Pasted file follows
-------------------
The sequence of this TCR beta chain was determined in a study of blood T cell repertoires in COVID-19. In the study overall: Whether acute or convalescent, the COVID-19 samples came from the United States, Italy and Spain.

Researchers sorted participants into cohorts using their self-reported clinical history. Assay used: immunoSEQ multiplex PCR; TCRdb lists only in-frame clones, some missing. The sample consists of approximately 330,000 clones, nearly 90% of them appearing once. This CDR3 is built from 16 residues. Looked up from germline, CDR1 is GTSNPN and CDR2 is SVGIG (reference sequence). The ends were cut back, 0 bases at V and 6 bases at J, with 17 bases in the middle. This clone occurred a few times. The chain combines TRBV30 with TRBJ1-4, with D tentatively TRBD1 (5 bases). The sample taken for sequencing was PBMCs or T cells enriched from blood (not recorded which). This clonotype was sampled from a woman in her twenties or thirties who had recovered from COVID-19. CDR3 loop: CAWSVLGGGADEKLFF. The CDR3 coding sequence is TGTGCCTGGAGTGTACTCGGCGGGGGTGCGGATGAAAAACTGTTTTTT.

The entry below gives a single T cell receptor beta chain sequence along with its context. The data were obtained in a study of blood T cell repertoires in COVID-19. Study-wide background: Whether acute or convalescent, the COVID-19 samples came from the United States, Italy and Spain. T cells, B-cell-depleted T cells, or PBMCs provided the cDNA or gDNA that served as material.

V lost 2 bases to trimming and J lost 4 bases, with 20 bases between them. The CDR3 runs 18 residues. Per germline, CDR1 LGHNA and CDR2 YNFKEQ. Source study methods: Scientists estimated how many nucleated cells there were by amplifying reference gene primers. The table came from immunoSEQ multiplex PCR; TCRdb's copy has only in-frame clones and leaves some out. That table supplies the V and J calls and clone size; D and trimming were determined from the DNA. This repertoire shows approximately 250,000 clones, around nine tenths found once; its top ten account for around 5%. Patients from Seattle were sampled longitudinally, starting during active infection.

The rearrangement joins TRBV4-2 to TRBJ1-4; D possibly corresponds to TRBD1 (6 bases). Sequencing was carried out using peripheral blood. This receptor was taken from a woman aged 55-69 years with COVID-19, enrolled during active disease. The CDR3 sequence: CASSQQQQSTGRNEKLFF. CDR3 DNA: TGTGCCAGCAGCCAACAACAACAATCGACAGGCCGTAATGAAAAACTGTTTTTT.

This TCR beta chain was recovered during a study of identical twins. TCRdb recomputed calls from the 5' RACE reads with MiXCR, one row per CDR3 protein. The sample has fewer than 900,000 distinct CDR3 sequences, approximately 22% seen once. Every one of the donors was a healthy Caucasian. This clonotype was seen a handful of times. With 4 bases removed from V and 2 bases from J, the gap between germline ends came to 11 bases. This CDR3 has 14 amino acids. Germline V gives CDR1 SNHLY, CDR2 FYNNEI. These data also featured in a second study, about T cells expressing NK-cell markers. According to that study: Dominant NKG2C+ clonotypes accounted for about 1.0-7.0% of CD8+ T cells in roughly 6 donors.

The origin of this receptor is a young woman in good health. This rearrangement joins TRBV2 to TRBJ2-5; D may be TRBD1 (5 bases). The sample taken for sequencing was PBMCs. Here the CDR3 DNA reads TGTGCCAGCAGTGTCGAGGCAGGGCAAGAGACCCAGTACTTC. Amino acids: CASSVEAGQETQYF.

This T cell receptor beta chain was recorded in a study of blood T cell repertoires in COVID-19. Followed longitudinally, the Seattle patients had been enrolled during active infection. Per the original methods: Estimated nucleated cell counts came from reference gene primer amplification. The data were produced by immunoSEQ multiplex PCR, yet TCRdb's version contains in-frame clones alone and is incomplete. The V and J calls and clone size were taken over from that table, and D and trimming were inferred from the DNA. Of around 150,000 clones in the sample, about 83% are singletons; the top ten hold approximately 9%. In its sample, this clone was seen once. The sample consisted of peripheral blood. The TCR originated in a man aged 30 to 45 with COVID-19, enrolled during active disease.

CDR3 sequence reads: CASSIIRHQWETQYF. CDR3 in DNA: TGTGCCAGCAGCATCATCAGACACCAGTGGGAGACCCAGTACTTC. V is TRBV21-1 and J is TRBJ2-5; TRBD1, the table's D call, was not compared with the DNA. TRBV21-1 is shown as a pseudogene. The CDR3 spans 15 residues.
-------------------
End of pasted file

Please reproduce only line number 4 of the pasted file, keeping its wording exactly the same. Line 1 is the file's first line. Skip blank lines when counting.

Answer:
V lost 2 bases to trimming and J lost 4 bases, with 20 bases between them. The CDR3 runs 18 residues. Per germline, CDR1 LGHNA and CDR2 YNFKEQ. Source study methods: Scientists estimated how many nucleated cells there were by amplifying reference gene primers. The table came from immunoSEQ multiplex PCR; TCRdb's copy has only in-frame clones and leaves some out. That table supplies the V and J calls and clone size; D and trimming were determined from the DNA. This repertoire shows approximately 250,000 clones, around nine tenths found once; its top ten account for around 5%. Patients from Seattle were sampled longitudinally, starting during active infection.